Friday, Oct. 4
• The waxing Moon this evening shines between Saturn, to its left or upper left, and Jupiter farther to the Moon's lower right (off the center-right of the chart here).
Saturday, Oct. 5
• It's both International Astronomy Day and International Observe the Moon Night! The Moon is first quarter (exactly so at 12:47 p.m. EDT), nicely placed high in the sky in early evening with its shadow-displaying terminator running right down the middle of the disk.
Moreover, this evening the Moon has Saturn as a companion — another top target for small scopes. As seen from North America, Saturn is only about 2° to the Moon's right or upper right. Perfect for setting up your scope in a public place and offering views of both as a sidewalk astronomer.
You can point out that Saturn is 3,800 times farther away. A telescope this evening will show its own largest satellite, Titan, as a magnitude-8.7 orange pinpoint four ring-lengths to Saturn's east. Yet Titan is, in reality, half again as large in diameter as our Moon.
Sunday, Oct. 6
• Cygnus the Swan flies nearly straight overhead these evenings. Its brightest stars form the big Northern Cross. When you face southwest and crane your head up, the cross appears to stand upright. It's about two fists at arm's length tall, with Deneb as its top. Or to put it another way, the Swan is diving down.
Monday, Oct. 7
• Even as the stars begin to come out in twilight now, Cassiopeia is already higher in the northeast than the sinking Big Dipper is in the northwest. Cassiopeia's broad W pattern is tilting toward vertical.
Tuesday, Oct. 8
• Look lower left of the waxing gibbous Moon this evening, by about two fists at arm's length, and there will be Fomalhaut, the lonely Autumn Star twinkling away. It's particularly far from any other 1st-magnitude star, and the rest of its constellation — Piscis Austrinus, the Southern Fish — is extraordinarily dim.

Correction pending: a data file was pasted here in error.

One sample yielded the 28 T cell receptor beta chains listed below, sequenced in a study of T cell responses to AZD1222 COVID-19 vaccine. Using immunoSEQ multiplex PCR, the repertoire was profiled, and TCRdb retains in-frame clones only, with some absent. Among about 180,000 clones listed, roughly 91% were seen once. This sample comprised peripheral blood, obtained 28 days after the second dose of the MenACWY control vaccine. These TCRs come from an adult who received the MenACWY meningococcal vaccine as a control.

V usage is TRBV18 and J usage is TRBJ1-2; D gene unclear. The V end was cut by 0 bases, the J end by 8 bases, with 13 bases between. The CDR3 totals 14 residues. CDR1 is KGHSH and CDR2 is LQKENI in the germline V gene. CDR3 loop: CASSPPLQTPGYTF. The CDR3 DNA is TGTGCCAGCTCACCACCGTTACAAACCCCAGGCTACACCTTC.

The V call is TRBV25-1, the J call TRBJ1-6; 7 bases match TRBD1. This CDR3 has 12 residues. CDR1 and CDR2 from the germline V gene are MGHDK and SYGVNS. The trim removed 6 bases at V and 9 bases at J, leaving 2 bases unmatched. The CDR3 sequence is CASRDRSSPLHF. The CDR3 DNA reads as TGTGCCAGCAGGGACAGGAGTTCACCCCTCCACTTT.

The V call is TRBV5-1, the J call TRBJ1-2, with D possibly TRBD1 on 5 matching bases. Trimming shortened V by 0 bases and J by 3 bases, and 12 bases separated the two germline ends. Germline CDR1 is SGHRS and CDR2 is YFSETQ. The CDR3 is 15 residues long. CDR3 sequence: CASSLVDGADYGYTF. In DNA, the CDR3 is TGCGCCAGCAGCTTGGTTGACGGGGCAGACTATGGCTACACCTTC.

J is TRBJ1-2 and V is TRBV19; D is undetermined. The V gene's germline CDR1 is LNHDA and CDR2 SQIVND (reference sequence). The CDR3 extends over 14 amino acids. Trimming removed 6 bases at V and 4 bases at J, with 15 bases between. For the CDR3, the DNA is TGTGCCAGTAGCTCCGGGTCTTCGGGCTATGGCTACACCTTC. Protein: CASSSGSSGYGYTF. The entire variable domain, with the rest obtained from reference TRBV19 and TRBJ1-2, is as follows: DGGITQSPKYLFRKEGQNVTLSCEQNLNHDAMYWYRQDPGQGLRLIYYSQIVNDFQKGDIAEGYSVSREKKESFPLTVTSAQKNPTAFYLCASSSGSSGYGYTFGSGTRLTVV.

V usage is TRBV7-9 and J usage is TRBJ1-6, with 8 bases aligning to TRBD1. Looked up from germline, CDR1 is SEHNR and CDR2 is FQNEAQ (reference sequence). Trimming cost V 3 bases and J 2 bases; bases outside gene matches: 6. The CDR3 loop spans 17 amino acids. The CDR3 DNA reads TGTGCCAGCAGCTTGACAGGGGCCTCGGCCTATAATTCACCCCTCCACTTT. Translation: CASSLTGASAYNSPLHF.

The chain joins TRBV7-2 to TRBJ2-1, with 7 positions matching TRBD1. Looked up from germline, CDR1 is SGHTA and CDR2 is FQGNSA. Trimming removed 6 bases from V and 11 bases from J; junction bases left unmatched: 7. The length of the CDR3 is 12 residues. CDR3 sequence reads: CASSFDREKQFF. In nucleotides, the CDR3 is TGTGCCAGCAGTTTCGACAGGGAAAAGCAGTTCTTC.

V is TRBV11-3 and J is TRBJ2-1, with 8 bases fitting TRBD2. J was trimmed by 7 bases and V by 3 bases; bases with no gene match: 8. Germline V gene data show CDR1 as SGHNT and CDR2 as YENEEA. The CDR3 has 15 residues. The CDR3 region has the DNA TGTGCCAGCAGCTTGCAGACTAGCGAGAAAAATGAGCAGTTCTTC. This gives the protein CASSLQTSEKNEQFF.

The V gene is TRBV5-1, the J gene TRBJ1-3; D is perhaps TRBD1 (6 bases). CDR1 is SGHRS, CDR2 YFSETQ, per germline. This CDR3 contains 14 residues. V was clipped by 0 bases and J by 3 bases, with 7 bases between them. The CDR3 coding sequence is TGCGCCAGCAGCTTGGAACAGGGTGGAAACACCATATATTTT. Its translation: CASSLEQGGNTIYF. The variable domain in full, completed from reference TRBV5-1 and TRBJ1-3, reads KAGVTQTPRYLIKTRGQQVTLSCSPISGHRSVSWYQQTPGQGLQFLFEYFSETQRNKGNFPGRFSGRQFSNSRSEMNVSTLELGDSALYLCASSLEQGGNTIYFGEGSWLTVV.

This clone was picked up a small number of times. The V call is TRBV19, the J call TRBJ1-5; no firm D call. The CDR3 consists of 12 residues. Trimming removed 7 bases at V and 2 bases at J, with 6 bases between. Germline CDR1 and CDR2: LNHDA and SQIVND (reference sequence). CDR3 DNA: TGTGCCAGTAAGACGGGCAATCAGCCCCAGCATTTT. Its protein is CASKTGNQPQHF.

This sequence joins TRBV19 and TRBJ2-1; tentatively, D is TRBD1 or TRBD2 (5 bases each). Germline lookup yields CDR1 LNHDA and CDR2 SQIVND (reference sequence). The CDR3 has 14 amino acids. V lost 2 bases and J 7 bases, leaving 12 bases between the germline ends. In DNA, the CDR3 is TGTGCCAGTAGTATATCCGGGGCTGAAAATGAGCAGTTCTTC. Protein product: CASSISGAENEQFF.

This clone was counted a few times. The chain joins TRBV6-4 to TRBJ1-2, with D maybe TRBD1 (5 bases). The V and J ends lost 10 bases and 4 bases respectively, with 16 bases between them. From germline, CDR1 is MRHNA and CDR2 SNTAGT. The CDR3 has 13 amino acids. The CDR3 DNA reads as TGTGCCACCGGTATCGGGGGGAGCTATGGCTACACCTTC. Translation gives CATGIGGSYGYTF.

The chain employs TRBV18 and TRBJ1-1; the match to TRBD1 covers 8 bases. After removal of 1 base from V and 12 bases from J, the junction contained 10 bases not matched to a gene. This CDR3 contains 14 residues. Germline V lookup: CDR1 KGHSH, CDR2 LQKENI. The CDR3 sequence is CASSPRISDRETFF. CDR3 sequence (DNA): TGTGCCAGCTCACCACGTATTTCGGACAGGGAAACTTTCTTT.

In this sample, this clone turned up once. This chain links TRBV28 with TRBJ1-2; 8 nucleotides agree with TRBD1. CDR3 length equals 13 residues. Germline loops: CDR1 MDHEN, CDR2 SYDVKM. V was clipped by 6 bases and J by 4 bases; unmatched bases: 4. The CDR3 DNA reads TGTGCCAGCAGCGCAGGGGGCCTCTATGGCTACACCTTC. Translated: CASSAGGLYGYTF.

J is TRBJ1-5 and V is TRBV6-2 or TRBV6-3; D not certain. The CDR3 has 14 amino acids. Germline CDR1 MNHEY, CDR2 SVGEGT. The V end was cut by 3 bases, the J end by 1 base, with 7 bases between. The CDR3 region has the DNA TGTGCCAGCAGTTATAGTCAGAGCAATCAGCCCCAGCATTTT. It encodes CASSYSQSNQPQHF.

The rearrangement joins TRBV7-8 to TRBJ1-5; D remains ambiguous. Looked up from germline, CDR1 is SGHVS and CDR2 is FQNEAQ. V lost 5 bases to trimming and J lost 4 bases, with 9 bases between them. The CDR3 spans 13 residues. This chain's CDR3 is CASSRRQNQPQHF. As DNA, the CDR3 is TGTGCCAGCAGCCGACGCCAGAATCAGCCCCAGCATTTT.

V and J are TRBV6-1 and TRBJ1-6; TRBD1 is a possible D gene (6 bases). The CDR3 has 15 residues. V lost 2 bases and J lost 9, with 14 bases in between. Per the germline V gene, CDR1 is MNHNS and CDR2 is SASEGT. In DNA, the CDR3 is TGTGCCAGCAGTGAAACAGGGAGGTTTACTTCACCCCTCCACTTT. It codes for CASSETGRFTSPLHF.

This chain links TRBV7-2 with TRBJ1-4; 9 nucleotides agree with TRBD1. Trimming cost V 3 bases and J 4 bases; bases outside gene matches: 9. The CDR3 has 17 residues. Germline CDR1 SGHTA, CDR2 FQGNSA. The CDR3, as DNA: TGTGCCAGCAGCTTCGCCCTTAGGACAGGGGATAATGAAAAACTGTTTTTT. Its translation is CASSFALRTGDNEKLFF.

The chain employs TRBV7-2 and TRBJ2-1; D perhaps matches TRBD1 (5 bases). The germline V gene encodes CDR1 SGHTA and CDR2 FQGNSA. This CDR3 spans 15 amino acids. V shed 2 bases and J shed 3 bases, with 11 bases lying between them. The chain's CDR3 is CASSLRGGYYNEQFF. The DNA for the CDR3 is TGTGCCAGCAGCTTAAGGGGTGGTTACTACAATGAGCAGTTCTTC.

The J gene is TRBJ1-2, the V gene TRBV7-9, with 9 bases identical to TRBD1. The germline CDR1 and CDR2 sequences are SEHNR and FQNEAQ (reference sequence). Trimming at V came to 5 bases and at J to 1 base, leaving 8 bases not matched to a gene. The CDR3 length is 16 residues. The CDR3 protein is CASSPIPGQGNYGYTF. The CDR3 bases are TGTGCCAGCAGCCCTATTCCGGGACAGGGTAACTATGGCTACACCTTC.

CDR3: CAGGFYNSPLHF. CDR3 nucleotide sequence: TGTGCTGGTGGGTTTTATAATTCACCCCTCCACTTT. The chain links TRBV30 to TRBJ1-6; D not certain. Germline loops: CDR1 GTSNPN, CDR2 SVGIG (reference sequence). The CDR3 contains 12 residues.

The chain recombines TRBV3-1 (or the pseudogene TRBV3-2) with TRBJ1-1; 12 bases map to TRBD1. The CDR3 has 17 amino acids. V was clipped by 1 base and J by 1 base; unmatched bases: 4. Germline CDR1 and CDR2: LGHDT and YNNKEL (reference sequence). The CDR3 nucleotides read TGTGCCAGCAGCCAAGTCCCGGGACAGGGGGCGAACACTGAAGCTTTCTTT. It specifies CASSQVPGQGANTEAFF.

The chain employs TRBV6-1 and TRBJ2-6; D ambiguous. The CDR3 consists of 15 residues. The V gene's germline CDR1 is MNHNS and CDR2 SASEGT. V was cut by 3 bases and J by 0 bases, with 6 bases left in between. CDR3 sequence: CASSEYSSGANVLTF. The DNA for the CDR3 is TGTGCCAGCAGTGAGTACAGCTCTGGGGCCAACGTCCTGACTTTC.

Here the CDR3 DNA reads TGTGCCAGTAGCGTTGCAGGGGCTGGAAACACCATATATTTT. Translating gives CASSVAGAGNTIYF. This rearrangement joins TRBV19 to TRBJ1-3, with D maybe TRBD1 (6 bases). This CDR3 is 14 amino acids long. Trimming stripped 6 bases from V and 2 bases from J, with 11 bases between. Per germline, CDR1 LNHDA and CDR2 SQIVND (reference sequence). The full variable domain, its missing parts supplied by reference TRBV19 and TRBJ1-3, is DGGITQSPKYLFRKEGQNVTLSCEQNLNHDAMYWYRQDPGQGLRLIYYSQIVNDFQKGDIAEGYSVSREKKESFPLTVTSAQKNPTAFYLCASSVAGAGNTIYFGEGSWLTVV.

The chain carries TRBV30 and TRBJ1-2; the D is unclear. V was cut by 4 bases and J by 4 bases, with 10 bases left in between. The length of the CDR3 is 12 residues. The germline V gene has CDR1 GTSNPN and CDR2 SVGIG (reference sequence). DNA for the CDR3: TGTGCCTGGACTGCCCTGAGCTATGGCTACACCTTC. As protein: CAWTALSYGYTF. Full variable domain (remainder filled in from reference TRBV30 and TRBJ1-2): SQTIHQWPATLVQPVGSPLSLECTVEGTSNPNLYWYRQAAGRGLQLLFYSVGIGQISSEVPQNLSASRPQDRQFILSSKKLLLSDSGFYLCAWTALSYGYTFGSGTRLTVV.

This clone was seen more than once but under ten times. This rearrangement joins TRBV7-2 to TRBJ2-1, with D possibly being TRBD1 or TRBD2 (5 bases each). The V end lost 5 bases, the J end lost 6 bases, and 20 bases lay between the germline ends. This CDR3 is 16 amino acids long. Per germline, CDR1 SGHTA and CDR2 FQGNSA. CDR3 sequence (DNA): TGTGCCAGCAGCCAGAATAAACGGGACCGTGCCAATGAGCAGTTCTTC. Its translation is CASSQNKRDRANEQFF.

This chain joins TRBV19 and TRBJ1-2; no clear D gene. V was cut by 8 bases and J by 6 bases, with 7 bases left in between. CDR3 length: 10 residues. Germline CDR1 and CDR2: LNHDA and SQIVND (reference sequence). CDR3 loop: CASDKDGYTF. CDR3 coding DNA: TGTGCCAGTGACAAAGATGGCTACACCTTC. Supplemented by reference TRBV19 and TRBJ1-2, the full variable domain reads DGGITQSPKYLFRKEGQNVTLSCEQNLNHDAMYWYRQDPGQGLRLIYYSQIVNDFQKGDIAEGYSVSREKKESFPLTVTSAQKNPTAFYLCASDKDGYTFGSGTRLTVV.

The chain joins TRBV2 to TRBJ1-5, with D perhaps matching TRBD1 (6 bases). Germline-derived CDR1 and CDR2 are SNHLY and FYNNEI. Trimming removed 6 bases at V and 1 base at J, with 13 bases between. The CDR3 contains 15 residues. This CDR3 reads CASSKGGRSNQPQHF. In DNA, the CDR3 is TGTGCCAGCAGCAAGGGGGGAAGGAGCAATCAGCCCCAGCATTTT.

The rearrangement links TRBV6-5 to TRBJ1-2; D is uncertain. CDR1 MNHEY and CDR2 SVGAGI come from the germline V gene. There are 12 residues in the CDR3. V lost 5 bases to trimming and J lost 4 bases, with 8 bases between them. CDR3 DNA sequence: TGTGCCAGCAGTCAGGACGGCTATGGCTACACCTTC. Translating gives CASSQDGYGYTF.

Wednesday, Oct. 9
• Now Fomalhaut is nearly straight below the Moon after dark.
• Vega is the brightest star very high in the west at nightfall. Arcturus, equally bright, is getting quite low in the west-northwest. The brightest star in the vast expanse between them, about a third of the way from Arcturus up toward Vega, is Alphecca, magnitude 2.2 — the crown jewel of Corona Borealis. Alphecca is an eclipsing binary with a 17-day period, but its brightness dips are too slight for the eye to discern reliably.
Thursday, Oct. 10
• Look to the right of Vega by 14° (nearly a fist and a half at arm's length) for Eltanin, the nose of Draco the Dragon. The rest of Draco's fainter, lozenge-shaped head is a little farther behind. Draco is always eyeing Vega.
The main stars of Vega's own constellation Lyra, faint by comparison, now extend to Vega's left (by 7°).
Friday, Oct. 11
• Soon after dark, you'll find zero-magnitude Arcturus low in the west-northwest at the same height as zero-magnitude Capella in the northeast. When this happens, turn to the south-southeast, and there will be 1st-magnitude Fomalhaut at the same height — if you're at latitude 43° north. Seen from south of that latitude Fomalhaut will appear higher; from north of there it will be lower.
And whatever your latitude, in the southwest at that time you'll find bright Jupiter about as high as Fomalhaut.
Saturday, Oct. 12